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Americans collectively spend over $300 billion on remodeling and repairing their homes every year. However, diving into demolition is one thing when you’ll get to enjoy those shiny granite counters and new soak tub for years down the road. The question of “Should I renovate my house before selling?” requires more calculated thinking purely based on ROI and the marketability of your home in its current condition.
“I know that most of the time, you’re going to get back 65% to 70% of what you’re going to spend, assuming that it’s something generic enough in nature to where the next buyer is going to appreciate it,” said Robert Ryczek, a top-selling Gainesville, Florida, real estate agent with 41 years of experience.
“Is it just a touch-up scenario, or a major rehab situation? I’ve seen examples of both, where people have spent things on the right issues and gotten a pretty good return, and then spent money that, in my estimation, didn’t attract many buyers.”
Let’s break down all the factors that help you weigh what you can afford, which types of projects have the best bang for your buck, and when you’re better off lowering the price of your home versus making big changes.
The average amount recouped for home remodeling projects has dropped significantly in recent years. A 2018 Remodeling magazine survey of real estate professionals found that the average return on 21 popular remodeling projects was 56%, down from 64% in 2017 and 62% in 2016.
That said, some upgrades—not major overhauls—do carry a fairly high return on investment, such as replacing street-facing vinyl siding with stone veneer, touching up exterior paint, and installing a steel entry door, and you also have to account for how certain projects make your home more marketable and attractive to potential buyers.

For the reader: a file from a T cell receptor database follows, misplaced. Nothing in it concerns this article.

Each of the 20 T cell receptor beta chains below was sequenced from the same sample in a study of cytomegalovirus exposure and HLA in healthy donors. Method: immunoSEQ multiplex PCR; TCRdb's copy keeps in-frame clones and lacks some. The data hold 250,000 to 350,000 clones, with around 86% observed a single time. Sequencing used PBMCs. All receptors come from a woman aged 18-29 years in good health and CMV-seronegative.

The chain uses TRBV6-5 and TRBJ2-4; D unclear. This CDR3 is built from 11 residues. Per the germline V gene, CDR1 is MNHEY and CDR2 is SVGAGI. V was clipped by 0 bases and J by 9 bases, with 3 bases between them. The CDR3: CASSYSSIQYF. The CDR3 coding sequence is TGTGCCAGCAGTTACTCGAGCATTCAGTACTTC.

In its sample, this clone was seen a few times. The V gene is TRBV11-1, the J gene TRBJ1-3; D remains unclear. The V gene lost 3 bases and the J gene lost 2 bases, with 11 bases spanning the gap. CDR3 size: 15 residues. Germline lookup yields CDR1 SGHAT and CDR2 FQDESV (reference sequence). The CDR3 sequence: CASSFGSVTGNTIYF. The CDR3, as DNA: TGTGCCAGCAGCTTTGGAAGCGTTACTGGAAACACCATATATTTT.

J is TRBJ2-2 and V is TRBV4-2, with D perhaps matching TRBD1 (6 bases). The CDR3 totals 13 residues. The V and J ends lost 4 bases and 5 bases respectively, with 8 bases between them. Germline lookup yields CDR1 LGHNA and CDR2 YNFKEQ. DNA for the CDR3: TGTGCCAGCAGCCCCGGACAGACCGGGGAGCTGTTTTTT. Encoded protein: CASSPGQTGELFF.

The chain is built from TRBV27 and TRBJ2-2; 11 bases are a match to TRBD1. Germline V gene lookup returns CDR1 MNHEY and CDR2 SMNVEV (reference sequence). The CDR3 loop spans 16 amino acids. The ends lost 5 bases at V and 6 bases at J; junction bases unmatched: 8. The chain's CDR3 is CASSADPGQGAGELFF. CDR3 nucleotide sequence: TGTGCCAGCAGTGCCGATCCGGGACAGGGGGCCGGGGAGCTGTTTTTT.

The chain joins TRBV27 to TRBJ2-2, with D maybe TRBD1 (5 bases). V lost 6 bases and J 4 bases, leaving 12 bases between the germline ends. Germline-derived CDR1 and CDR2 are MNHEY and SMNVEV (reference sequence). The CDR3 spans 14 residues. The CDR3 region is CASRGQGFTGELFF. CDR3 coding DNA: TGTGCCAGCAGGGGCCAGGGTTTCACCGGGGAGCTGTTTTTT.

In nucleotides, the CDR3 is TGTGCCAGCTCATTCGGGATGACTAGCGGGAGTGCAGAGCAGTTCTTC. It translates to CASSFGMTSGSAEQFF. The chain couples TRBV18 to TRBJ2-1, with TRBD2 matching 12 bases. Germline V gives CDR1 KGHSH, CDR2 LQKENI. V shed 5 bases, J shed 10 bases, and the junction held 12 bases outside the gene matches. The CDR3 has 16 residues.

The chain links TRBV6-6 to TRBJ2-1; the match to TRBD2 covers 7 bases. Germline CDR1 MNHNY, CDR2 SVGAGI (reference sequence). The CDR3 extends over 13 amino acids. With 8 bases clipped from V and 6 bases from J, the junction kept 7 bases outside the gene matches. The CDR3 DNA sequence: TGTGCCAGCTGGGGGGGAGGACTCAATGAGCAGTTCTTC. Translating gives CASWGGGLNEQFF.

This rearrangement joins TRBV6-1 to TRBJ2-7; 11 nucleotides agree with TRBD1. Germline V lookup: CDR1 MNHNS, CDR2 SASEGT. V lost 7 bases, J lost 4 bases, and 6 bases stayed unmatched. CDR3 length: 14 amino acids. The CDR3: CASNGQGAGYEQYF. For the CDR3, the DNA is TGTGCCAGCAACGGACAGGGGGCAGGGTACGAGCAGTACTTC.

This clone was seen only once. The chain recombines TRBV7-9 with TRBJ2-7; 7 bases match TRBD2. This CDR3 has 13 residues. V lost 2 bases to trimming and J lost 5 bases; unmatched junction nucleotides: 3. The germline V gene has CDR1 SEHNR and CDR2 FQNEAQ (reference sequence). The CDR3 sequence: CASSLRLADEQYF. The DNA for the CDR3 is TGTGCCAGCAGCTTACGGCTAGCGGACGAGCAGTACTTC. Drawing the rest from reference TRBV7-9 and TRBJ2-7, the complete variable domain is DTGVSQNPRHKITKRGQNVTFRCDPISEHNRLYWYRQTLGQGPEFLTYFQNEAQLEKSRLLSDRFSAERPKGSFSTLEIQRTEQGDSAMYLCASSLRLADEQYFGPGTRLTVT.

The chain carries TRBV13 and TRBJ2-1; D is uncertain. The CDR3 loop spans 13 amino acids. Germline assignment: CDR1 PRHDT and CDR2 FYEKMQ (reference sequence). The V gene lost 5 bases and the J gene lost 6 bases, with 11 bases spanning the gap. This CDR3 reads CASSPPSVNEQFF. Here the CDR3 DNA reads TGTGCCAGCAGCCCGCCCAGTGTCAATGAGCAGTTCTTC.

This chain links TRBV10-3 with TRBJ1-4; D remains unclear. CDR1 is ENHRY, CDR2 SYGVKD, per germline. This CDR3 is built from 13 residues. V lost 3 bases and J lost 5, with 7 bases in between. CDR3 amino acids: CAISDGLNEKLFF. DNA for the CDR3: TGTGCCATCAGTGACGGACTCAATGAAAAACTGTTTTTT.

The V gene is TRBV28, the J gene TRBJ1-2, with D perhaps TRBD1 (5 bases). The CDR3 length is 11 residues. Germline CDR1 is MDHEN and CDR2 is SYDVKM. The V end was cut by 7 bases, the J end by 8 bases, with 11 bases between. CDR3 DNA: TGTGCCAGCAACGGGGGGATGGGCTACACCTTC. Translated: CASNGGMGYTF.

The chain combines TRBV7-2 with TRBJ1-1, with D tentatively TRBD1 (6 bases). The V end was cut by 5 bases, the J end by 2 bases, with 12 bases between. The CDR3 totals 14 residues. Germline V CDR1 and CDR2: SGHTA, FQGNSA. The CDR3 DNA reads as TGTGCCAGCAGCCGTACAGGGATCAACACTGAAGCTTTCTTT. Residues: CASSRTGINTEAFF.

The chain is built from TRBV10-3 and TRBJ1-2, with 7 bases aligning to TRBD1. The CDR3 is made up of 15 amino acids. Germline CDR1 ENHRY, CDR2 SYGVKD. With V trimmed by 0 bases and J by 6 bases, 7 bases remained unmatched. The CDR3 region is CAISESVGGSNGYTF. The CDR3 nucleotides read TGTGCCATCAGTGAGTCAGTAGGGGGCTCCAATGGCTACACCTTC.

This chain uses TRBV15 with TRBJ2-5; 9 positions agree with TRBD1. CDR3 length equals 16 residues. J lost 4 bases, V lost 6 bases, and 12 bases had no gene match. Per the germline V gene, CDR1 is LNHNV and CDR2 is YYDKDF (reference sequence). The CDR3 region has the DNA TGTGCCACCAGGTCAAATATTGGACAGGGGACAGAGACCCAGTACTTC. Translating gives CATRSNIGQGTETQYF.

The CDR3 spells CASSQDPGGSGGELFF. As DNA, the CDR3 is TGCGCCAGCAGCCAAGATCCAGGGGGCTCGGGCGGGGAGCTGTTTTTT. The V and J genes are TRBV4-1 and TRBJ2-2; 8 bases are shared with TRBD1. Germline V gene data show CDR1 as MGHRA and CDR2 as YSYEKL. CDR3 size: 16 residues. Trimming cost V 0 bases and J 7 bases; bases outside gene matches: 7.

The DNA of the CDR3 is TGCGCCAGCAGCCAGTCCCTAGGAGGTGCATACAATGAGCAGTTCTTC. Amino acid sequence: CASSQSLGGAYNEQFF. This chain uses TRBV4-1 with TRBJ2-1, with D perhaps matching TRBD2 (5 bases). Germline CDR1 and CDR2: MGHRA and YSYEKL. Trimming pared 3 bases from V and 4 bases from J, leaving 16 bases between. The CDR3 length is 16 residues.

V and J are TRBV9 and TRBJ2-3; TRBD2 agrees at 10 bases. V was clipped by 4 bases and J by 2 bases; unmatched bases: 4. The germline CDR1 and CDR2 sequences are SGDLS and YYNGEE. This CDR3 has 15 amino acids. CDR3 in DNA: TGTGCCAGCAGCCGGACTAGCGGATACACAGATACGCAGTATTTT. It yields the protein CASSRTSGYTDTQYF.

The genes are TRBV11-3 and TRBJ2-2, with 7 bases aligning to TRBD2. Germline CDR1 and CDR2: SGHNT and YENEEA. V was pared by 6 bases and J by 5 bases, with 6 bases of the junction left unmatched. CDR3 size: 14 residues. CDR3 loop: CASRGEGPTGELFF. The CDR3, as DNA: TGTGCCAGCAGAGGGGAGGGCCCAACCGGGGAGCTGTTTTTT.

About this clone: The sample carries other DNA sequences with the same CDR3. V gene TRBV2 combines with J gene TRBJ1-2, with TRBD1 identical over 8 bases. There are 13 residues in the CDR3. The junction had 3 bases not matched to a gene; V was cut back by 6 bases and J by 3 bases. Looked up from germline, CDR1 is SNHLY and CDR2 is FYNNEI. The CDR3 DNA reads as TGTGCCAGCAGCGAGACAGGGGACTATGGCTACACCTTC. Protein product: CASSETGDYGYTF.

A few examples for comparison’s sake: A kitchen upgrade costs an estimated $35,000 and recovers about 57% of the cost, according to NAR’s Remodeling Impact Report. That said, 23% of the Realtors surveyed in this report said that such a project recently helped result in a closed sale.
Compare that to refinishing hardwood flooring to upgrade worn-out surfaces and the overall finish and materials. The Remodeling Impact Report estimates this costs about $3,000, but homeowners can recover 100% of the project’s cost. Of the Realtors surveyed in this report, 6% said that such a project recently helped clinch a deal.
However, not every upgrade will impress the buyers you want. You might spend a lot of time and money deciding on just the right color for the family room, only to have a buyer want to paint it a different color, noted Ryczek.
He does recommend neutralizing any colors and décor that’s unusual. “Kids’ bedrooms where they’re pink, purple, or red or black—I’ve seen a lot of black bedrooms for some reason. Things of that nature, you’d certainly want to get rid of those wacky colors.”
Although redoing the attic insulation might not be glamorous, functional types of projects such as this that cost $5,000 or less tend to rank high in terms of costs recouped, statistics show.
Some buyers also are impressed with what seem like basic features. According to a 2017 study from the National Association of Home Builders (NAHB) in Washington, D.C., the top home feature that buyers wanted, regardless of income level, was a laundry room.
The Home Improvement Research Institute (HIRI) of Indianapolis, Ind., said in its 2017 Recent Home Buyer Study that 51% of the people who had purchased a home within the past year had planned to buy a home with no major renovations.
That doesn’t mean that buyers won’t roll up their sleeves and start working after they’ve gotten settled in a new home. The HIRI also notes that the majority of home buyers (80%) did home improvement projects within the first year of purchase and spent a median of $4,000.
There’s also a segment of buyers, typically younger couples, who enjoy remodeling, Ryczek added. “They’re happy they’re going into a 25- or 30-year-old home … knowing they’re going to more than likely have to make a lot of changes,” he said. “They see a house where they like the floor plan, but there are some things that are going to have to be updated. If they can get a fairly decent reduction in sale price, that kind of sits hand in hand with what they want to do.”
The HIRI said that about 18% of home buyers seek out a fixer-upper—and some of them get one whether they intended to or not. 25% of buyers planned to purchase a home that was move-in ready and ended up with one that needed quite a bit of work.
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